by A.N. McQuillan
In the corner of the barn, there is a spider’s nest.
She finds it when her breath against the window stirs it, and hundreds of tiny bodies, flung loose from the breeze, flail their legs as they fall.
They are such small things, hanging from their invisible strings. Small and delicate. Upon a second glance she notices some already dead, curled up in the many strands of their family web, holding them as a coffin would.
In the face of these little deaths, she wonders absently if she could catch a bug for them. It would be easy for her to bring life to more of those tiny bodies with a larger dead one, use her blunt, oversized fingers to spin those tiny threads dizzily around the creature, making it a veritable feast for the little ones.
She banishes the thought from her mind as a cruel thing—what human would want to feed a predator its prey, to lie at its feet and allow itself to be devoured?
The barn cat meows from nearby, and she is struck with the thought of what he feeds on. The stench of fish in the cat food, curling into her nostrils, was more of an annoyance than something to give thought to.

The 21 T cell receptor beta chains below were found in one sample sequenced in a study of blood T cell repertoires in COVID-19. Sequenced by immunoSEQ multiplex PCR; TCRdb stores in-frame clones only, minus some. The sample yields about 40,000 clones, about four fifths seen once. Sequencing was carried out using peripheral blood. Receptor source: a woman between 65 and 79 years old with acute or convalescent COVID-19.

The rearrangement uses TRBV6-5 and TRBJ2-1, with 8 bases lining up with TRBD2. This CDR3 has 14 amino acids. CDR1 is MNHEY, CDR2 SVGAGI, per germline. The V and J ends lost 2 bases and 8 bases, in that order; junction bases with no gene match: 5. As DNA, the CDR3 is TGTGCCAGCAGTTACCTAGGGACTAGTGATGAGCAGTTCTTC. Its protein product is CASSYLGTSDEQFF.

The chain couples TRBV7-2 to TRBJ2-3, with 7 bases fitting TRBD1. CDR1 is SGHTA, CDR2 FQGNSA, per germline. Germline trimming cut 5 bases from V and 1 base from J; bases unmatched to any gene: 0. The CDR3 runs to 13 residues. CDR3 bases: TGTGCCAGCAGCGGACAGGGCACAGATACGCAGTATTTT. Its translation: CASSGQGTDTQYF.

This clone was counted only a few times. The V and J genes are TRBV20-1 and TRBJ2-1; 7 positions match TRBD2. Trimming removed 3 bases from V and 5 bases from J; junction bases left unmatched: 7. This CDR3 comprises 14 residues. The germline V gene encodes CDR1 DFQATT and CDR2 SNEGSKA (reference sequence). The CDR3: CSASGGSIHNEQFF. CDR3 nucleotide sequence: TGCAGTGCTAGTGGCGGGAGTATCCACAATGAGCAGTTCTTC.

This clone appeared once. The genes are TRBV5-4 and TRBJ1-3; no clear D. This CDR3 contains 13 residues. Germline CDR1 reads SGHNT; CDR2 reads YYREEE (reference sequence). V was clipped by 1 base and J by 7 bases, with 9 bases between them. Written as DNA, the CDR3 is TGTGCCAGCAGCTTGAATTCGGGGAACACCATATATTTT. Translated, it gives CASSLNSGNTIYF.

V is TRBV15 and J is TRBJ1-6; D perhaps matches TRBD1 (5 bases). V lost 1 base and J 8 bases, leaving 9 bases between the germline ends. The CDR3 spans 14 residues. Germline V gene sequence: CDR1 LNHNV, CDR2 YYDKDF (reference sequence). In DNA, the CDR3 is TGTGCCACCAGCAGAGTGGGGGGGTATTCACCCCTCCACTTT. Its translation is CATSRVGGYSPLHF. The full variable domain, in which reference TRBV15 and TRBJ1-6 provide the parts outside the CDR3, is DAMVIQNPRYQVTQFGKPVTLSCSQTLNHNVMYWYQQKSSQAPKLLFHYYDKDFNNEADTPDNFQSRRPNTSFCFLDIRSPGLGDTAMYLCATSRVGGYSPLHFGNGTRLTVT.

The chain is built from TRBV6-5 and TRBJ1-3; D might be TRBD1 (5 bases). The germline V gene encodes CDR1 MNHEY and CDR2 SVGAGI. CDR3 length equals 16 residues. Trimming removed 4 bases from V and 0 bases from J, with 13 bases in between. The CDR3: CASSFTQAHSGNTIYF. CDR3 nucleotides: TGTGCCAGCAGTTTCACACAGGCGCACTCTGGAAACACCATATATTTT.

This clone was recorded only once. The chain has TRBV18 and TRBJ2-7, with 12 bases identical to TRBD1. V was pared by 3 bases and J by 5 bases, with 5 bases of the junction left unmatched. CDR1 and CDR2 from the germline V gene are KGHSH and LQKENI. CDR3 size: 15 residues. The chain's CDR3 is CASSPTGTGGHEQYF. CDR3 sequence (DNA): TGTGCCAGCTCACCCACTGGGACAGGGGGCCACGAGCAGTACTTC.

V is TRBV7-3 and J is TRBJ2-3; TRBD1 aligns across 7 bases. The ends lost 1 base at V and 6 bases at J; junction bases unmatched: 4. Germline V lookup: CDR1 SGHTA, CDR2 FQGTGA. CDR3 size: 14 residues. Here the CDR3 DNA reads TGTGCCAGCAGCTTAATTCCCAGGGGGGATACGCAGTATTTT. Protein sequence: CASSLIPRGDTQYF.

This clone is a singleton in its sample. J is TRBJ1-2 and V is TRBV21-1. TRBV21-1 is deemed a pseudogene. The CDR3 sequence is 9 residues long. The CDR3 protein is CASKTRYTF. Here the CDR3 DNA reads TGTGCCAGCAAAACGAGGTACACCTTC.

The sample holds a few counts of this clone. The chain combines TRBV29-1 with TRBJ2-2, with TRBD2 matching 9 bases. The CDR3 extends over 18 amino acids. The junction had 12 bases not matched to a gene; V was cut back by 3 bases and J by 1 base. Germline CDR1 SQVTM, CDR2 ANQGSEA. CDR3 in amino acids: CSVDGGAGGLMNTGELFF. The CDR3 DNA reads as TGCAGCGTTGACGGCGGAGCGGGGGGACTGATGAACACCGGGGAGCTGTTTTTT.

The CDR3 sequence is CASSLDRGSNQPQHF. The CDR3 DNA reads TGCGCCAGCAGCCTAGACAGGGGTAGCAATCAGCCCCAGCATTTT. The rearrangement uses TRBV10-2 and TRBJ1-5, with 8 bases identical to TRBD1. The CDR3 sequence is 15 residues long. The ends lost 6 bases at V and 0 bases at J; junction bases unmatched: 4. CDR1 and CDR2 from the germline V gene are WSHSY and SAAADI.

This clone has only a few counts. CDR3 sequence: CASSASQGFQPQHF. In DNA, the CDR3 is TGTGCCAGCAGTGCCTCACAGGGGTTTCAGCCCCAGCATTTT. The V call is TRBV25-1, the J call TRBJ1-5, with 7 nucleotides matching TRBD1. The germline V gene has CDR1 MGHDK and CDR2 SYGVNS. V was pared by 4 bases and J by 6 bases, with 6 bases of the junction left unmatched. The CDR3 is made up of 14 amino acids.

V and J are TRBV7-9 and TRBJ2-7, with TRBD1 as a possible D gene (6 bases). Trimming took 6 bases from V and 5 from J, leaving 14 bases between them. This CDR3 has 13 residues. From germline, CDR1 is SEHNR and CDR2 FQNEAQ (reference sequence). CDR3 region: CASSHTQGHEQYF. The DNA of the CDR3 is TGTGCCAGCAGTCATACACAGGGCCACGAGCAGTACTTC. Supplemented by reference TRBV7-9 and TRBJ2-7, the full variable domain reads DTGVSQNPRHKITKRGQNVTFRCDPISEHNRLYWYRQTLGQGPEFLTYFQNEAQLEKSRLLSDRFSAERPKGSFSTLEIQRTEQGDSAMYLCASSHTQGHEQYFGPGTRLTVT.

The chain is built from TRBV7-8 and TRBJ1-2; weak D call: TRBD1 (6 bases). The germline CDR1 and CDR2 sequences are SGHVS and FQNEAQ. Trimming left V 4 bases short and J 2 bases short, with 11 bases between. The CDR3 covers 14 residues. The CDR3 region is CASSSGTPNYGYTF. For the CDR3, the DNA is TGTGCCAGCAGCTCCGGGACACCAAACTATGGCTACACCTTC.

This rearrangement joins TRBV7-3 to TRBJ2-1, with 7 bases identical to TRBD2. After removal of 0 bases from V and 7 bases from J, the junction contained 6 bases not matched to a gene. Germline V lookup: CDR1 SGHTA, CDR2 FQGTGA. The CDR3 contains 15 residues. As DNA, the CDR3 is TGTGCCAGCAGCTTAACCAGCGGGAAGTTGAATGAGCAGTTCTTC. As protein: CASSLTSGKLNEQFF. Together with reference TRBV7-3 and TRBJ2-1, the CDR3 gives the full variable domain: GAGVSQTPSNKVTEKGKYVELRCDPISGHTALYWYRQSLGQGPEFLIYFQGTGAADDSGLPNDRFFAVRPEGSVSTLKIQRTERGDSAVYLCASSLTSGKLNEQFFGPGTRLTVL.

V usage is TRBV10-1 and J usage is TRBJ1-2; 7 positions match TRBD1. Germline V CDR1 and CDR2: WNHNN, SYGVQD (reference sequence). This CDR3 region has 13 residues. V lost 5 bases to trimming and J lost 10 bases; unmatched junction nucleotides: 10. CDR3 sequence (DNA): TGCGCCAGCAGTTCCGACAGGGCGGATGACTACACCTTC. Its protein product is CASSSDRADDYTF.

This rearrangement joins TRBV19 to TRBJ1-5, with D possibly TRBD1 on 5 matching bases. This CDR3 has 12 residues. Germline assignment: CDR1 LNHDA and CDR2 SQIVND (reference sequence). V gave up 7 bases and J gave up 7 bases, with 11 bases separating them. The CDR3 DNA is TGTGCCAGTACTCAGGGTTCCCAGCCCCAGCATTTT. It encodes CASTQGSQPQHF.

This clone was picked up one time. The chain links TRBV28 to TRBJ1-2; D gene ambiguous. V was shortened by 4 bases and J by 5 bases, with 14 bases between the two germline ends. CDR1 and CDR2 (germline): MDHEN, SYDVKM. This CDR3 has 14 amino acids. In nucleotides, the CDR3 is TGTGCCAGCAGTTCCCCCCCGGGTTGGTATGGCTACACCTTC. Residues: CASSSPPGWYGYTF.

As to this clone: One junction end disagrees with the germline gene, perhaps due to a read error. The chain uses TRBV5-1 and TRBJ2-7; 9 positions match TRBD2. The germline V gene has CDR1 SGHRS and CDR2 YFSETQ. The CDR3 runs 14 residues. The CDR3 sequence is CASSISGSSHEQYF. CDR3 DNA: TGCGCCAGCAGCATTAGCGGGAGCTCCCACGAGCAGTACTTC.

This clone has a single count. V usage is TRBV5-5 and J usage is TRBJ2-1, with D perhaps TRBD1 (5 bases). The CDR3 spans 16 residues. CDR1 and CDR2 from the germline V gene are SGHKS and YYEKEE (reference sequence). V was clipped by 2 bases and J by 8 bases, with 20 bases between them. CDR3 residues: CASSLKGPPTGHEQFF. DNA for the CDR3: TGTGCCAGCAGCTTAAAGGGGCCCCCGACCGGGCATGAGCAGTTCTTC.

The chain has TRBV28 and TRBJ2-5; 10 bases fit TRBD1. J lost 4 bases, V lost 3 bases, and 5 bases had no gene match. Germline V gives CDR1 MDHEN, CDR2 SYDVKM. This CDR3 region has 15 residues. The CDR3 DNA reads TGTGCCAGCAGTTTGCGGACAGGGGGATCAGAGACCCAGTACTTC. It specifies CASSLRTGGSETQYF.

The next time a fly finds its way into the house and its desperate buzzing against the windows becomes enough of an annoyance to any reasonable human, she plucks it from the window; crushes it in her oversized, fleshy fingers.
When she wraps the body in the web, an errant leg still twitching, the spiders flee from her touch. But she knows they’ll be thankful for it later.
A.N. McQuillan is a so-called human who lives in Washington and likes to write about other humans. He currently attends The Evergreen State College pursuing a BA in Literary Arts.
The Roadrunner Review nominated “Spider’s Nest” for the Best Microfiction 2021.